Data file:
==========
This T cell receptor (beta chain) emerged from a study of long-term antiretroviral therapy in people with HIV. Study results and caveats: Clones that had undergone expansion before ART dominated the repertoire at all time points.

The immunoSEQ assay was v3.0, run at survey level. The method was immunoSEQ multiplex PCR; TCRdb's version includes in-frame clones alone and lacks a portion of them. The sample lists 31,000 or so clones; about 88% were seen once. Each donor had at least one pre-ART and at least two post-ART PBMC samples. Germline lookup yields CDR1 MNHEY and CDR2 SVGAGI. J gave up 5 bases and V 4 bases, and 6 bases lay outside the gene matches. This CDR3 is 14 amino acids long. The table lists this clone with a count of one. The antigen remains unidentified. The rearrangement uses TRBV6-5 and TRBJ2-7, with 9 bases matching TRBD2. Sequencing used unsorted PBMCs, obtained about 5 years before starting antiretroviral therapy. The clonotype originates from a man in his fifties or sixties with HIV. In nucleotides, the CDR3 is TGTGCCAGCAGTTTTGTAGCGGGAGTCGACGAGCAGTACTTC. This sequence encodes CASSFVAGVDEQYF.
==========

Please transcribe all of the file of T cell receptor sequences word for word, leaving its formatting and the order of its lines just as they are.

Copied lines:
This T cell receptor (beta chain) emerged from a study of long-term antiretroviral therapy in people with HIV. Study results and caveats: Clones that had undergone expansion before ART dominated the repertoire at all time points.

The immunoSEQ assay was v3.0, run at survey level. The method was immunoSEQ multiplex PCR; TCRdb's version includes in-frame clones alone and lacks a portion of them. The sample lists 31,000 or so clones; about 88% were seen once. Each donor had at least one pre-ART and at least two post-ART PBMC samples. Germline lookup yields CDR1 MNHEY and CDR2 SVGAGI. J gave up 5 bases and V 4 bases, and 6 bases lay outside the gene matches. This CDR3 is 14 amino acids long. The table lists this clone with a count of one. The antigen remains unidentified. The rearrangement uses TRBV6-5 and TRBJ2-7, with 9 bases matching TRBD2. Sequencing used unsorted PBMCs, obtained about 5 years before starting antiretroviral therapy. The clonotype originates from a man in his fifties or sixties with HIV. In nucleotides, the CDR3 is TGTGCCAGCAGTTTTGTAGCGGGAGTCGACGAGCAGTACTTC. This sequence encodes CASSFVAGVDEQYF.